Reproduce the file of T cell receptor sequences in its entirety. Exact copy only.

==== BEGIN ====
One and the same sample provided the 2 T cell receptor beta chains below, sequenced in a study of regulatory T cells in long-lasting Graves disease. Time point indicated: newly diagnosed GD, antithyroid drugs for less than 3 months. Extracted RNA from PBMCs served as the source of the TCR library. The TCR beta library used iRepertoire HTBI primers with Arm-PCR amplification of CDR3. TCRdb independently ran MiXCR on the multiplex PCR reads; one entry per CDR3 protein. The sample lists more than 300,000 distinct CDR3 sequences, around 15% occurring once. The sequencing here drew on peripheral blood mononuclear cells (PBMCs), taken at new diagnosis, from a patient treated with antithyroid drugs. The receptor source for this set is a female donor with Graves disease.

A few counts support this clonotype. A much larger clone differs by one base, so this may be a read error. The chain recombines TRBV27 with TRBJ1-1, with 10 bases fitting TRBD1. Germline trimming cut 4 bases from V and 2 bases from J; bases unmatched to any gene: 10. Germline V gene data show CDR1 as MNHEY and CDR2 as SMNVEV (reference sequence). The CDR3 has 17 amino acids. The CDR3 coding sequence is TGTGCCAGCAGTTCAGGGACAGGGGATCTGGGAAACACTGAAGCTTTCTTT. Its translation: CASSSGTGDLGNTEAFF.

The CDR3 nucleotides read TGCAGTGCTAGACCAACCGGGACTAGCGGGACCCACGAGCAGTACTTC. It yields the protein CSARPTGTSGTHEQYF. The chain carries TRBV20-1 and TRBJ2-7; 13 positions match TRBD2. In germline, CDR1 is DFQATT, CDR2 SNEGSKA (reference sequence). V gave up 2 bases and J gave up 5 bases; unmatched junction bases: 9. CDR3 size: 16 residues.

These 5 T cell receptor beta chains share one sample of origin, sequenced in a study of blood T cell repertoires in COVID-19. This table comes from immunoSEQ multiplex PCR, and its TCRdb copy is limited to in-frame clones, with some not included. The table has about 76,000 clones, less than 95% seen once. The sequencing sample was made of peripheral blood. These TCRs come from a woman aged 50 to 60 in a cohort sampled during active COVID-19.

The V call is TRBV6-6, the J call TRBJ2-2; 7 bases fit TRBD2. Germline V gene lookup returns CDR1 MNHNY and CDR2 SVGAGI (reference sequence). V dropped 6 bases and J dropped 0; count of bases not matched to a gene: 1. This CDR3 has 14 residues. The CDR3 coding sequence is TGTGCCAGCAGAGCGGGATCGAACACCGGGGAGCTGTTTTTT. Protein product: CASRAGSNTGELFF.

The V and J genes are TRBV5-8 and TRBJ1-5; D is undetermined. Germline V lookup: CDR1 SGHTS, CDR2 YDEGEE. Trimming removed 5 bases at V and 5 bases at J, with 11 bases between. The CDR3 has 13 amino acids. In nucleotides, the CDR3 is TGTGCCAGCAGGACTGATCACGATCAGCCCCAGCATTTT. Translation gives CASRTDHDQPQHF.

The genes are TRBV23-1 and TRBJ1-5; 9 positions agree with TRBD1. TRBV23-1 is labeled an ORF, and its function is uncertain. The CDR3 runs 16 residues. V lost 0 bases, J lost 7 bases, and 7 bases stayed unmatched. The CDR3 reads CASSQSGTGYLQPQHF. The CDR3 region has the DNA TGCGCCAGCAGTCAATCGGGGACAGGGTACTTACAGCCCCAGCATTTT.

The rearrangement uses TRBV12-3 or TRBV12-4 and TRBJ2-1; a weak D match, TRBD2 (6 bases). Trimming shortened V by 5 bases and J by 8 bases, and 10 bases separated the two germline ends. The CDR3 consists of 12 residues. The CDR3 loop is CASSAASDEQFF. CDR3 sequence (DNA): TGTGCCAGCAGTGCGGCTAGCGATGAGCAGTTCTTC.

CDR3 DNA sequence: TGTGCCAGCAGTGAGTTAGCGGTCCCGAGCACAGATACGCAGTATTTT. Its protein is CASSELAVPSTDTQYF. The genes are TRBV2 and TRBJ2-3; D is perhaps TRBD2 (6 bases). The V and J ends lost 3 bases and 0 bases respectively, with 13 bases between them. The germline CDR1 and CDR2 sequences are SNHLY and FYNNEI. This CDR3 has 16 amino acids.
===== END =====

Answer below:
One and the same sample provided the 2 T cell receptor beta chains below, sequenced in a study of regulatory T cells in long-lasting Graves disease. Time point indicated: newly diagnosed GD, antithyroid drugs for less than 3 months. Extracted RNA from PBMCs served as the source of the TCR library. The TCR beta library used iRepertoire HTBI primers with Arm-PCR amplification of CDR3. TCRdb independently ran MiXCR on the multiplex PCR reads; one entry per CDR3 protein. The sample lists more than 300,000 distinct CDR3 sequences, around 15% occurring once. The sequencing here drew on peripheral blood mononuclear cells (PBMCs), taken at new diagnosis, from a patient treated with antithyroid drugs. The receptor source for this set is a female donor with Graves disease.

A few counts support this clonotype. A much larger clone differs by one base, so this may be a read error. The chain recombines TRBV27 with TRBJ1-1, with 10 bases fitting TRBD1. Germline trimming cut 4 bases from V and 2 bases from J; bases unmatched to any gene: 10. Germline V gene data show CDR1 as MNHEY and CDR2 as SMNVEV (reference sequence). The CDR3 has 17 amino acids. The CDR3 coding sequence is TGTGCCAGCAGTTCAGGGACAGGGGATCTGGGAAACACTGAAGCTTTCTTT. Its translation: CASSSGTGDLGNTEAFF.

The CDR3 nucleotides read TGCAGTGCTAGACCAACCGGGACTAGCGGGACCCACGAGCAGTACTTC. It yields the protein CSARPTGTSGTHEQYF. The chain carries TRBV20-1 and TRBJ2-7; 13 positions match TRBD2. In germline, CDR1 is DFQATT, CDR2 SNEGSKA (reference sequence). V gave up 2 bases and J gave up 5 bases; unmatched junction bases: 9. CDR3 size: 16 residues.

These 5 T cell receptor beta chains share one sample of origin, sequenced in a study of blood T cell repertoires in COVID-19. This table comes from immunoSEQ multiplex PCR, and its TCRdb copy is limited to in-frame clones, with some not included. The table has about 76,000 clones, less than 95% seen once. The sequencing sample was made of peripheral blood. These TCRs come from a woman aged 50 to 60 in a cohort sampled during active COVID-19.

The V call is TRBV6-6, the J call TRBJ2-2; 7 bases fit TRBD2. Germline V gene lookup returns CDR1 MNHNY and CDR2 SVGAGI (reference sequence). V dropped 6 bases and J dropped 0; count of bases not matched to a gene: 1. This CDR3 has 14 residues. The CDR3 coding sequence is TGTGCCAGCAGAGCGGGATCGAACACCGGGGAGCTGTTTTTT. Protein product: CASRAGSNTGELFF.

The V and J genes are TRBV5-8 and TRBJ1-5; D is undetermined. Germline V lookup: CDR1 SGHTS, CDR2 YDEGEE. Trimming removed 5 bases at V and 5 bases at J, with 11 bases between. The CDR3 has 13 amino acids. In nucleotides, the CDR3 is TGTGCCAGCAGGACTGATCACGATCAGCCCCAGCATTTT. Translation gives CASRTDHDQPQHF.

The genes are TRBV23-1 and TRBJ1-5; 9 positions agree with TRBD1. TRBV23-1 is labeled an ORF, and its function is uncertain. The CDR3 runs 16 residues. V lost 0 bases, J lost 7 bases, and 7 bases stayed unmatched. The CDR3 reads CASSQSGTGYLQPQHF. The CDR3 region has the DNA TGCGCCAGCAGTCAATCGGGGACAGGGTACTTACAGCCCCAGCATTTT.

The rearrangement uses TRBV12-3 or TRBV12-4 and TRBJ2-1; a weak D match, TRBD2 (6 bases). Trimming shortened V by 5 bases and J by 8 bases, and 10 bases separated the two germline ends. The CDR3 consists of 12 residues. The CDR3 loop is CASSAASDEQFF. CDR3 sequence (DNA): TGTGCCAGCAGTGCGGCTAGCGATGAGCAGTTCTTC.

CDR3 DNA sequence: TGTGCCAGCAGTGAGTTAGCGGTCCCGAGCACAGATACGCAGTATTTT. Its protein is CASSELAVPSTDTQYF. The genes are TRBV2 and TRBJ2-3; D is perhaps TRBD2 (6 bases). The V and J ends lost 3 bases and 0 bases respectively, with 13 bases between them. The germline CDR1 and CDR2 sequences are SNHLY and FYNNEI. This CDR3 has 16 amino acids.